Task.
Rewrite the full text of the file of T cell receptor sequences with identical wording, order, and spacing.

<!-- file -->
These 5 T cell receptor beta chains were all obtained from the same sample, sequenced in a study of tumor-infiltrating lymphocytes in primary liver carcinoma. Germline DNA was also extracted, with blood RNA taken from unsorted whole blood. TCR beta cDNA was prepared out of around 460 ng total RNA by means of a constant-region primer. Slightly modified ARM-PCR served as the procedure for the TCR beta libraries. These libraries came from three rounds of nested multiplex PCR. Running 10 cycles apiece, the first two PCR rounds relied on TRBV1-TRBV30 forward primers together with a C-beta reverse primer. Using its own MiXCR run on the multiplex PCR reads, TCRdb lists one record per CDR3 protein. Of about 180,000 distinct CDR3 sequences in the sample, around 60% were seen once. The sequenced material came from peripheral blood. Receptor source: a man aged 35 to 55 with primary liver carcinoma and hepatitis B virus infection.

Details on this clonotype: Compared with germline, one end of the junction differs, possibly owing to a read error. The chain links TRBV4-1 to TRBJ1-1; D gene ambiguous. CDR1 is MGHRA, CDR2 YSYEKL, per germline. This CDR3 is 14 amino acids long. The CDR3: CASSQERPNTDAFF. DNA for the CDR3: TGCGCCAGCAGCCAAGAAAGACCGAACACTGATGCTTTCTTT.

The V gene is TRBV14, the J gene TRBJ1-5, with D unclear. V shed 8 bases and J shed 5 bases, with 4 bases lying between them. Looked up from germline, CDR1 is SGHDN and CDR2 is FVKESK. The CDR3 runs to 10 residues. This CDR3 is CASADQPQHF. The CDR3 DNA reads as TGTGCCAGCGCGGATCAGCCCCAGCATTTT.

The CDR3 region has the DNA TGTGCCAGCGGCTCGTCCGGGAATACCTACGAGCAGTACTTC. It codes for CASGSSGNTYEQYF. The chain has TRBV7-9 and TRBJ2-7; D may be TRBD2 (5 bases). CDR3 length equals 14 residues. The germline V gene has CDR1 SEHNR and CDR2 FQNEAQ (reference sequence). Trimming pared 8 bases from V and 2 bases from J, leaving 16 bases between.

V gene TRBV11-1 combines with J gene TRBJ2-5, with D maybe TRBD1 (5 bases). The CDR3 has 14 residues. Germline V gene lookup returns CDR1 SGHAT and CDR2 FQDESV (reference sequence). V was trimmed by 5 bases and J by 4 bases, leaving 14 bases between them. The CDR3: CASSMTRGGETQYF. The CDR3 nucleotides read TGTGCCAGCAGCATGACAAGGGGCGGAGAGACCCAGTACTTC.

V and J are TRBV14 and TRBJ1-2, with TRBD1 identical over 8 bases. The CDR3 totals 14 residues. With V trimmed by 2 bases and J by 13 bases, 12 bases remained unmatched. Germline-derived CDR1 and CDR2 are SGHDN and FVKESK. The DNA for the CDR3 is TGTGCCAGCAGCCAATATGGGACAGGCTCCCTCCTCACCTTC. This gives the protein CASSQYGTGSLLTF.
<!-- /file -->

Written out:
These 5 T cell receptor beta chains were all obtained from the same sample, sequenced in a study of tumor-infiltrating lymphocytes in primary liver carcinoma. Germline DNA was also extracted, with blood RNA taken from unsorted whole blood. TCR beta cDNA was prepared out of around 460 ng total RNA by means of a constant-region primer. Slightly modified ARM-PCR served as the procedure for the TCR beta libraries. These libraries came from three rounds of nested multiplex PCR. Running 10 cycles apiece, the first two PCR rounds relied on TRBV1-TRBV30 forward primers together with a C-beta reverse primer. Using its own MiXCR run on the multiplex PCR reads, TCRdb lists one record per CDR3 protein. Of about 180,000 distinct CDR3 sequences in the sample, around 60% were seen once. The sequenced material came from peripheral blood. Receptor source: a man aged 35 to 55 with primary liver carcinoma and hepatitis B virus infection.

Details on this clonotype: Compared with germline, one end of the junction differs, possibly owing to a read error. The chain links TRBV4-1 to TRBJ1-1; D gene ambiguous. CDR1 is MGHRA, CDR2 YSYEKL, per germline. This CDR3 is 14 amino acids long. The CDR3: CASSQERPNTDAFF. DNA for the CDR3: TGCGCCAGCAGCCAAGAAAGACCGAACACTGATGCTTTCTTT.

The V gene is TRBV14, the J gene TRBJ1-5, with D unclear. V shed 8 bases and J shed 5 bases, with 4 bases lying between them. Looked up from germline, CDR1 is SGHDN and CDR2 is FVKESK. The CDR3 runs to 10 residues. This CDR3 is CASADQPQHF. The CDR3 DNA reads as TGTGCCAGCGCGGATCAGCCCCAGCATTTT.

The CDR3 region has the DNA TGTGCCAGCGGCTCGTCCGGGAATACCTACGAGCAGTACTTC. It codes for CASGSSGNTYEQYF. The chain has TRBV7-9 and TRBJ2-7; D may be TRBD2 (5 bases). CDR3 length equals 14 residues. The germline V gene has CDR1 SEHNR and CDR2 FQNEAQ (reference sequence). Trimming pared 8 bases from V and 2 bases from J, leaving 16 bases between.

V gene TRBV11-1 combines with J gene TRBJ2-5, with D maybe TRBD1 (5 bases). The CDR3 has 14 residues. Germline V gene lookup returns CDR1 SGHAT and CDR2 FQDESV (reference sequence). V was trimmed by 5 bases and J by 4 bases, leaving 14 bases between them. The CDR3: CASSMTRGGETQYF. The CDR3 nucleotides read TGTGCCAGCAGCATGACAAGGGGCGGAGAGACCCAGTACTTC.

V and J are TRBV14 and TRBJ1-2, with TRBD1 identical over 8 bases. The CDR3 totals 14 residues. With V trimmed by 2 bases and J by 13 bases, 12 bases remained unmatched. Germline-derived CDR1 and CDR2 are SGHDN and FVKESK. The DNA for the CDR3 is TGTGCCAGCAGCCAATATGGGACAGGCTCCCTCCTCACCTTC. This gives the protein CASSQYGTGSLLTF.